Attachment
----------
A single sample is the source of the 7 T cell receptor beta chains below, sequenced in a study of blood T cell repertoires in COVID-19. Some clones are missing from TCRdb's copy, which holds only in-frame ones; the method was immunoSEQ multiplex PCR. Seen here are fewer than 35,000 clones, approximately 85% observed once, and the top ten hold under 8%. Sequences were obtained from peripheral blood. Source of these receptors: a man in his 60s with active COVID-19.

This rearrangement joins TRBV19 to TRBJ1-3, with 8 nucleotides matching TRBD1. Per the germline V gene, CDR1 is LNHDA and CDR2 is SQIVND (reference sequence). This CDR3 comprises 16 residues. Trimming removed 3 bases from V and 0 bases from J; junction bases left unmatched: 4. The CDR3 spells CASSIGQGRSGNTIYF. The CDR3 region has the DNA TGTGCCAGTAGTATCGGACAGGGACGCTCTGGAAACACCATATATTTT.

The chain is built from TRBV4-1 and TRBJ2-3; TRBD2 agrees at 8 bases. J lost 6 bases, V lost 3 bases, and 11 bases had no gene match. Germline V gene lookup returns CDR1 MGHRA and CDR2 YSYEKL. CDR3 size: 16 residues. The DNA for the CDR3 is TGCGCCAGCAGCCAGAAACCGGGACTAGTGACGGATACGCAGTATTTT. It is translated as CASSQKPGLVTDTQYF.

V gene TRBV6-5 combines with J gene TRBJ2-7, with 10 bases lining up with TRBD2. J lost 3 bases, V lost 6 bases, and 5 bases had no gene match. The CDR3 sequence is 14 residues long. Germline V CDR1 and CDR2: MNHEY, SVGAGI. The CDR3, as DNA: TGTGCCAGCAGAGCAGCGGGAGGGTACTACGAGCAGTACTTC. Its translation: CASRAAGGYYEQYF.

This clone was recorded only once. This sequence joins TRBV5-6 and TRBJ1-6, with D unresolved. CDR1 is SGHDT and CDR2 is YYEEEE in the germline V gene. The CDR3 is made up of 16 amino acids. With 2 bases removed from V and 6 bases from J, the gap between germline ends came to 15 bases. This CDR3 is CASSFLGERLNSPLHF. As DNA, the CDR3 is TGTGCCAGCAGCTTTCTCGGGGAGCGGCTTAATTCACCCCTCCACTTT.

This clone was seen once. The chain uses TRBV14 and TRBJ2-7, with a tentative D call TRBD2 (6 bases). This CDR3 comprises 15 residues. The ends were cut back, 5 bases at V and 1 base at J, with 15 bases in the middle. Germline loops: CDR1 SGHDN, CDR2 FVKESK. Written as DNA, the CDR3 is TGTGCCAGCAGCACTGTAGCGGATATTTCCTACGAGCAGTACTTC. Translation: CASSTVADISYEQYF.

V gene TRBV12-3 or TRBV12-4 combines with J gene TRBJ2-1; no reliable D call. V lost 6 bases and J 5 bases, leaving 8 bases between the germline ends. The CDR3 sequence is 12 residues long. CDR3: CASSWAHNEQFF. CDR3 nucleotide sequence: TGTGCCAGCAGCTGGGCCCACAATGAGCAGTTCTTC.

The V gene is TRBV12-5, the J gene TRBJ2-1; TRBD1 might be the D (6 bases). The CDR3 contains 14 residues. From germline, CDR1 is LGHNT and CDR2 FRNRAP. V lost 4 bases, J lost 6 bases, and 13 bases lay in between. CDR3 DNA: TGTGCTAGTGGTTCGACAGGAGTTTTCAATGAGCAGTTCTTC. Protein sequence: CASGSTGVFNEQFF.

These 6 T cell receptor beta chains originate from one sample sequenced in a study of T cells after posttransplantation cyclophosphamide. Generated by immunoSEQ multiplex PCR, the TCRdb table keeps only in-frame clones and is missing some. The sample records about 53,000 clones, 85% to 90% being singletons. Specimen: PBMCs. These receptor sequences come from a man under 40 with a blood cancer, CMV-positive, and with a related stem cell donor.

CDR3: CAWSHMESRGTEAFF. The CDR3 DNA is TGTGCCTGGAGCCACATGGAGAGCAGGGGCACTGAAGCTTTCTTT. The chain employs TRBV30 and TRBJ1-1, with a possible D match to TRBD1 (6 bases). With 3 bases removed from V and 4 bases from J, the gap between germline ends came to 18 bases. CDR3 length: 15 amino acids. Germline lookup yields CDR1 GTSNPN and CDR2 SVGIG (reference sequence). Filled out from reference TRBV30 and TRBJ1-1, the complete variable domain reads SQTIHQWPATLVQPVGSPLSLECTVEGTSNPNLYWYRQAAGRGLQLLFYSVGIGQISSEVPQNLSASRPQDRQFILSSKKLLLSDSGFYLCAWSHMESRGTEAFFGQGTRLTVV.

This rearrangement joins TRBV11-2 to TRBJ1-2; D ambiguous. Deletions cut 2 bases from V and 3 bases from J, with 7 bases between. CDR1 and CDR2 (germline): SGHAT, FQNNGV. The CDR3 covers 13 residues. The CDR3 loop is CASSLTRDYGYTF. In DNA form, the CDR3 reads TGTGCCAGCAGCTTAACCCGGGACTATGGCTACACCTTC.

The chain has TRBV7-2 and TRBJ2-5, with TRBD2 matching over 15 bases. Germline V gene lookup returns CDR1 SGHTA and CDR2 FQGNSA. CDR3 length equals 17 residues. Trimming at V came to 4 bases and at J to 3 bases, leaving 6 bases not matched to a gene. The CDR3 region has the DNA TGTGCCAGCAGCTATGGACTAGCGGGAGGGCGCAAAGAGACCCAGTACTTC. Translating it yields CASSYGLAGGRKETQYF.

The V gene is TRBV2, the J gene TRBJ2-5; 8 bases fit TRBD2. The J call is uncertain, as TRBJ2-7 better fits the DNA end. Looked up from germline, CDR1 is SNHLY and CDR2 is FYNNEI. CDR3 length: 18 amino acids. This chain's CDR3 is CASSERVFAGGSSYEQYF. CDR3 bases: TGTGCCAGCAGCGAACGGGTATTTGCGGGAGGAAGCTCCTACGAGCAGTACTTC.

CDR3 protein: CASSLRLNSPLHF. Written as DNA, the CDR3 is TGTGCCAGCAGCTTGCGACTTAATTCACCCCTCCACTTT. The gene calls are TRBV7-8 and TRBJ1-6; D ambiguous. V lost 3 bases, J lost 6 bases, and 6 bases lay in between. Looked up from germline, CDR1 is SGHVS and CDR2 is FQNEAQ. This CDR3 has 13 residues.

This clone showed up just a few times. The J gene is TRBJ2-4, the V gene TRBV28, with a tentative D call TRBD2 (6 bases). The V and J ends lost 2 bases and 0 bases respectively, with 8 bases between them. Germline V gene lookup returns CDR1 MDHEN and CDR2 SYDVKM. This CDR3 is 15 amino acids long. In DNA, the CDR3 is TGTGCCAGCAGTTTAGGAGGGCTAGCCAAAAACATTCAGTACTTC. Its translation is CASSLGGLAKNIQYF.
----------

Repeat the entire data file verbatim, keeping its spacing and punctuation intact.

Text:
A single sample is the source of the 7 T cell receptor beta chains below, sequenced in a study of blood T cell repertoires in COVID-19. Some clones are missing from TCRdb's copy, which holds only in-frame ones; the method was immunoSEQ multiplex PCR. Seen here are fewer than 35,000 clones, approximately 85% observed once, and the top ten hold under 8%. Sequences were obtained from peripheral blood. Source of these receptors: a man in his 60s with active COVID-19.

This rearrangement joins TRBV19 to TRBJ1-3, with 8 nucleotides matching TRBD1. Per the germline V gene, CDR1 is LNHDA and CDR2 is SQIVND (reference sequence). This CDR3 comprises 16 residues. Trimming removed 3 bases from V and 0 bases from J; junction bases left unmatched: 4. The CDR3 spells CASSIGQGRSGNTIYF. The CDR3 region has the DNA TGTGCCAGTAGTATCGGACAGGGACGCTCTGGAAACACCATATATTTT.

The chain is built from TRBV4-1 and TRBJ2-3; TRBD2 agrees at 8 bases. J lost 6 bases, V lost 3 bases, and 11 bases had no gene match. Germline V gene lookup returns CDR1 MGHRA and CDR2 YSYEKL. CDR3 size: 16 residues. The DNA for the CDR3 is TGCGCCAGCAGCCAGAAACCGGGACTAGTGACGGATACGCAGTATTTT. It is translated as CASSQKPGLVTDTQYF.

V gene TRBV6-5 combines with J gene TRBJ2-7, with 10 bases lining up with TRBD2. J lost 3 bases, V lost 6 bases, and 5 bases had no gene match. The CDR3 sequence is 14 residues long. Germline V CDR1 and CDR2: MNHEY, SVGAGI. The CDR3, as DNA: TGTGCCAGCAGAGCAGCGGGAGGGTACTACGAGCAGTACTTC. Its translation: CASRAAGGYYEQYF.

This clone was recorded only once. This sequence joins TRBV5-6 and TRBJ1-6, with D unresolved. CDR1 is SGHDT and CDR2 is YYEEEE in the germline V gene. The CDR3 is made up of 16 amino acids. With 2 bases removed from V and 6 bases from J, the gap between germline ends came to 15 bases. This CDR3 is CASSFLGERLNSPLHF. As DNA, the CDR3 is TGTGCCAGCAGCTTTCTCGGGGAGCGGCTTAATTCACCCCTCCACTTT.

This clone was seen once. The chain uses TRBV14 and TRBJ2-7, with a tentative D call TRBD2 (6 bases). This CDR3 comprises 15 residues. The ends were cut back, 5 bases at V and 1 base at J, with 15 bases in the middle. Germline loops: CDR1 SGHDN, CDR2 FVKESK. Written as DNA, the CDR3 is TGTGCCAGCAGCACTGTAGCGGATATTTCCTACGAGCAGTACTTC. Translation: CASSTVADISYEQYF.

V gene TRBV12-3 or TRBV12-4 combines with J gene TRBJ2-1; no reliable D call. V lost 6 bases and J 5 bases, leaving 8 bases between the germline ends. The CDR3 sequence is 12 residues long. CDR3: CASSWAHNEQFF. CDR3 nucleotide sequence: TGTGCCAGCAGCTGGGCCCACAATGAGCAGTTCTTC.

The V gene is TRBV12-5, the J gene TRBJ2-1; TRBD1 might be the D (6 bases). The CDR3 contains 14 residues. From germline, CDR1 is LGHNT and CDR2 FRNRAP. V lost 4 bases, J lost 6 bases, and 13 bases lay in between. CDR3 DNA: TGTGCTAGTGGTTCGACAGGAGTTTTCAATGAGCAGTTCTTC. Protein sequence: CASGSTGVFNEQFF.

These 6 T cell receptor beta chains originate from one sample sequenced in a study of T cells after posttransplantation cyclophosphamide. Generated by immunoSEQ multiplex PCR, the TCRdb table keeps only in-frame clones and is missing some. The sample records about 53,000 clones, 85% to 90% being singletons. Specimen: PBMCs. These receptor sequences come from a man under 40 with a blood cancer, CMV-positive, and with a related stem cell donor.

CDR3: CAWSHMESRGTEAFF. The CDR3 DNA is TGTGCCTGGAGCCACATGGAGAGCAGGGGCACTGAAGCTTTCTTT. The chain employs TRBV30 and TRBJ1-1, with a possible D match to TRBD1 (6 bases). With 3 bases removed from V and 4 bases from J, the gap between germline ends came to 18 bases. CDR3 length: 15 amino acids. Germline lookup yields CDR1 GTSNPN and CDR2 SVGIG (reference sequence). Filled out from reference TRBV30 and TRBJ1-1, the complete variable domain reads SQTIHQWPATLVQPVGSPLSLECTVEGTSNPNLYWYRQAAGRGLQLLFYSVGIGQISSEVPQNLSASRPQDRQFILSSKKLLLSDSGFYLCAWSHMESRGTEAFFGQGTRLTVV.

This rearrangement joins TRBV11-2 to TRBJ1-2; D ambiguous. Deletions cut 2 bases from V and 3 bases from J, with 7 bases between. CDR1 and CDR2 (germline): SGHAT, FQNNGV. The CDR3 covers 13 residues. The CDR3 loop is CASSLTRDYGYTF. In DNA form, the CDR3 reads TGTGCCAGCAGCTTAACCCGGGACTATGGCTACACCTTC.

The chain has TRBV7-2 and TRBJ2-5, with TRBD2 matching over 15 bases. Germline V gene lookup returns CDR1 SGHTA and CDR2 FQGNSA. CDR3 length equals 17 residues. Trimming at V came to 4 bases and at J to 3 bases, leaving 6 bases not matched to a gene. The CDR3 region has the DNA TGTGCCAGCAGCTATGGACTAGCGGGAGGGCGCAAAGAGACCCAGTACTTC. Translating it yields CASSYGLAGGRKETQYF.

The V gene is TRBV2, the J gene TRBJ2-5; 8 bases fit TRBD2. The J call is uncertain, as TRBJ2-7 better fits the DNA end. Looked up from germline, CDR1 is SNHLY and CDR2 is FYNNEI. CDR3 length: 18 amino acids. This chain's CDR3 is CASSERVFAGGSSYEQYF. CDR3 bases: TGTGCCAGCAGCGAACGGGTATTTGCGGGAGGAAGCTCCTACGAGCAGTACTTC.

CDR3 protein: CASSLRLNSPLHF. Written as DNA, the CDR3 is TGTGCCAGCAGCTTGCGACTTAATTCACCCCTCCACTTT. The gene calls are TRBV7-8 and TRBJ1-6; D ambiguous. V lost 3 bases, J lost 6 bases, and 6 bases lay in between. Looked up from germline, CDR1 is SGHVS and CDR2 is FQNEAQ. This CDR3 has 13 residues.

This clone showed up just a few times. The J gene is TRBJ2-4, the V gene TRBV28, with a tentative D call TRBD2 (6 bases). The V and J ends lost 2 bases and 0 bases respectively, with 8 bases between them. Germline V gene lookup returns CDR1 MDHEN and CDR2 SYDVKM. This CDR3 is 15 amino acids long. In DNA, the CDR3 is TGTGCCAGCAGTTTAGGAGGGCTAGCCAAAAACATTCAGTACTTC. Its translation is CASSLGGLAKNIQYF.